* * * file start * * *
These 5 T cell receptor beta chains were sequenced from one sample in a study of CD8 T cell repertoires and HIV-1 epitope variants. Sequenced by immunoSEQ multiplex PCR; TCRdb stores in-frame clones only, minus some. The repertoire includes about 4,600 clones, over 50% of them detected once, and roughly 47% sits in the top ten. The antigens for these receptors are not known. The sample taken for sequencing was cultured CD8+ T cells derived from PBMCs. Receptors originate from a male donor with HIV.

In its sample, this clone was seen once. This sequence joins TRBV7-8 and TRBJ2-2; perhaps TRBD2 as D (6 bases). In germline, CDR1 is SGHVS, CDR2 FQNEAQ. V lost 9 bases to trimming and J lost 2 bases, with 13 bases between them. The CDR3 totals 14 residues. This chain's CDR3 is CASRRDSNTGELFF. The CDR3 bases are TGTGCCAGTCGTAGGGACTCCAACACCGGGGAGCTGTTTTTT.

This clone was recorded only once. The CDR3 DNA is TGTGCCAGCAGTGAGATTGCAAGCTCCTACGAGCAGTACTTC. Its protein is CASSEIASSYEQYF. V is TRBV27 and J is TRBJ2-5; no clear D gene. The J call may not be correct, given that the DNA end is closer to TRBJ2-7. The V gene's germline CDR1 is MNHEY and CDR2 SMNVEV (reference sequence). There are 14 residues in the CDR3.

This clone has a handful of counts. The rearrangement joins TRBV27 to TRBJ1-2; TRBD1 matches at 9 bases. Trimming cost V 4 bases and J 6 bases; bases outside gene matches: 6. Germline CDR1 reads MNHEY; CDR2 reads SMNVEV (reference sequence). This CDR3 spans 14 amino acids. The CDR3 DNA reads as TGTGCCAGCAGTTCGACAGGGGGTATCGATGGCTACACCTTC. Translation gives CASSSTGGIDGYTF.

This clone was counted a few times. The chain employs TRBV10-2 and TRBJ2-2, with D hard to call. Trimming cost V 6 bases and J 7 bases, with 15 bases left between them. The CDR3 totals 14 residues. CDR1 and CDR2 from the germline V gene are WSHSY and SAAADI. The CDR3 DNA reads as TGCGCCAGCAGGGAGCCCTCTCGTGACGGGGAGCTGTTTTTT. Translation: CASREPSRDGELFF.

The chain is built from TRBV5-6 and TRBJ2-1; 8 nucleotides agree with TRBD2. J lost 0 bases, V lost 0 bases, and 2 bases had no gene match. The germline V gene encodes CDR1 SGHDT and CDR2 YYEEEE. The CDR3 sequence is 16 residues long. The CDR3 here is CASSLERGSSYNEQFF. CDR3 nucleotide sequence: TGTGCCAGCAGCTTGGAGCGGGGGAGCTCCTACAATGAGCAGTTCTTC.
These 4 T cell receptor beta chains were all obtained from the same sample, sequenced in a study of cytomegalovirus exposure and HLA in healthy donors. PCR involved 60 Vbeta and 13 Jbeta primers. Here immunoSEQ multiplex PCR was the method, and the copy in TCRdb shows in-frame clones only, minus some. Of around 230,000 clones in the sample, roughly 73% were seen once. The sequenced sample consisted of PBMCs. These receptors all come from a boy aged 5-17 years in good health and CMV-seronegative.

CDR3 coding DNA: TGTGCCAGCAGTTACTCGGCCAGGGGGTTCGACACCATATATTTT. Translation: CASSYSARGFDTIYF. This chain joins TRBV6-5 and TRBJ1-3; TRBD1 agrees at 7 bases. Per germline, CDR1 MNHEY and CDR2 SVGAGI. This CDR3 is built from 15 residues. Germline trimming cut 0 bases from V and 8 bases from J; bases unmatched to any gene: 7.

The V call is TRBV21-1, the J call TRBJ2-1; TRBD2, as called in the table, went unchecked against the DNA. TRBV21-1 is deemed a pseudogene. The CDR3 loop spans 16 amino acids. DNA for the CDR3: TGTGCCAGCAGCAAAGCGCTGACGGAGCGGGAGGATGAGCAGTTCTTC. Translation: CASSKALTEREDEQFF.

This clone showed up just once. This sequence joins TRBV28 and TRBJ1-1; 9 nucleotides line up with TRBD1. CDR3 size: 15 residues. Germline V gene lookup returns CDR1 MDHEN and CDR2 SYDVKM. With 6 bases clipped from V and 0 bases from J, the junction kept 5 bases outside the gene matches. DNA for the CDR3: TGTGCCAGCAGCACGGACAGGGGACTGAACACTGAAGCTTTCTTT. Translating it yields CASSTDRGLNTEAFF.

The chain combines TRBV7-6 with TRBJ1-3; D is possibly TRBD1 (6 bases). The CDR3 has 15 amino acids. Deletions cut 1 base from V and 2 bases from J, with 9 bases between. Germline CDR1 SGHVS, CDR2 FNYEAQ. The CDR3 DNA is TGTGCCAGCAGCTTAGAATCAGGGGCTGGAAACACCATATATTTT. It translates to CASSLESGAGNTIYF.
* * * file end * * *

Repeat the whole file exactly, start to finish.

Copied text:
These 5 T cell receptor beta chains were sequenced from one sample in a study of CD8 T cell repertoires and HIV-1 epitope variants. Sequenced by immunoSEQ multiplex PCR; TCRdb stores in-frame clones only, minus some. The repertoire includes about 4,600 clones, over 50% of them detected once, and roughly 47% sits in the top ten. The antigens for these receptors are not known. The sample taken for sequencing was cultured CD8+ T cells derived from PBMCs. Receptors originate from a male donor with HIV.

In its sample, this clone was seen once. This sequence joins TRBV7-8 and TRBJ2-2; perhaps TRBD2 as D (6 bases). In germline, CDR1 is SGHVS, CDR2 FQNEAQ. V lost 9 bases to trimming and J lost 2 bases, with 13 bases between them. The CDR3 totals 14 residues. This chain's CDR3 is CASRRDSNTGELFF. The CDR3 bases are TGTGCCAGTCGTAGGGACTCCAACACCGGGGAGCTGTTTTTT.

This clone was recorded only once. The CDR3 DNA is TGTGCCAGCAGTGAGATTGCAAGCTCCTACGAGCAGTACTTC. Its protein is CASSEIASSYEQYF. V is TRBV27 and J is TRBJ2-5; no clear D gene. The J call may not be correct, given that the DNA end is closer to TRBJ2-7. The V gene's germline CDR1 is MNHEY and CDR2 SMNVEV (reference sequence). There are 14 residues in the CDR3.

This clone has a handful of counts. The rearrangement joins TRBV27 to TRBJ1-2; TRBD1 matches at 9 bases. Trimming cost V 4 bases and J 6 bases; bases outside gene matches: 6. Germline CDR1 reads MNHEY; CDR2 reads SMNVEV (reference sequence). This CDR3 spans 14 amino acids. The CDR3 DNA reads as TGTGCCAGCAGTTCGACAGGGGGTATCGATGGCTACACCTTC. Translation gives CASSSTGGIDGYTF.

This clone was counted a few times. The chain employs TRBV10-2 and TRBJ2-2, with D hard to call. Trimming cost V 6 bases and J 7 bases, with 15 bases left between them. The CDR3 totals 14 residues. CDR1 and CDR2 from the germline V gene are WSHSY and SAAADI. The CDR3 DNA reads as TGCGCCAGCAGGGAGCCCTCTCGTGACGGGGAGCTGTTTTTT. Translation: CASREPSRDGELFF.

The chain is built from TRBV5-6 and TRBJ2-1; 8 nucleotides agree with TRBD2. J lost 0 bases, V lost 0 bases, and 2 bases had no gene match. The germline V gene encodes CDR1 SGHDT and CDR2 YYEEEE. The CDR3 sequence is 16 residues long. The CDR3 here is CASSLERGSSYNEQFF. CDR3 nucleotide sequence: TGTGCCAGCAGCTTGGAGCGGGGGAGCTCCTACAATGAGCAGTTCTTC.
These 4 T cell receptor beta chains were all obtained from the same sample, sequenced in a study of cytomegalovirus exposure and HLA in healthy donors. PCR involved 60 Vbeta and 13 Jbeta primers. Here immunoSEQ multiplex PCR was the method, and the copy in TCRdb shows in-frame clones only, minus some. Of around 230,000 clones in the sample, roughly 73% were seen once. The sequenced sample consisted of PBMCs. These receptors all come from a boy aged 5-17 years in good health and CMV-seronegative.

CDR3 coding DNA: TGTGCCAGCAGTTACTCGGCCAGGGGGTTCGACACCATATATTTT. Translation: CASSYSARGFDTIYF. This chain joins TRBV6-5 and TRBJ1-3; TRBD1 agrees at 7 bases. Per germline, CDR1 MNHEY and CDR2 SVGAGI. This CDR3 is built from 15 residues. Germline trimming cut 0 bases from V and 8 bases from J; bases unmatched to any gene: 7.

The V call is TRBV21-1, the J call TRBJ2-1; TRBD2, as called in the table, went unchecked against the DNA. TRBV21-1 is deemed a pseudogene. The CDR3 loop spans 16 amino acids. DNA for the CDR3: TGTGCCAGCAGCAAAGCGCTGACGGAGCGGGAGGATGAGCAGTTCTTC. Translation: CASSKALTEREDEQFF.

This clone showed up just once. This sequence joins TRBV28 and TRBJ1-1; 9 nucleotides line up with TRBD1. CDR3 size: 15 residues. Germline V gene lookup returns CDR1 MDHEN and CDR2 SYDVKM. With 6 bases clipped from V and 0 bases from J, the junction kept 5 bases outside the gene matches. DNA for the CDR3: TGTGCCAGCAGCACGGACAGGGGACTGAACACTGAAGCTTTCTTT. Translating it yields CASSTDRGLNTEAFF.

The chain combines TRBV7-6 with TRBJ1-3; D is possibly TRBD1 (6 bases). The CDR3 has 15 amino acids. Deletions cut 1 base from V and 2 bases from J, with 9 bases between. Germline CDR1 SGHVS, CDR2 FNYEAQ. The CDR3 DNA is TGTGCCAGCAGCTTAGAATCAGGGGCTGGAAACACCATATATTTT. It translates to CASSLESGAGNTIYF.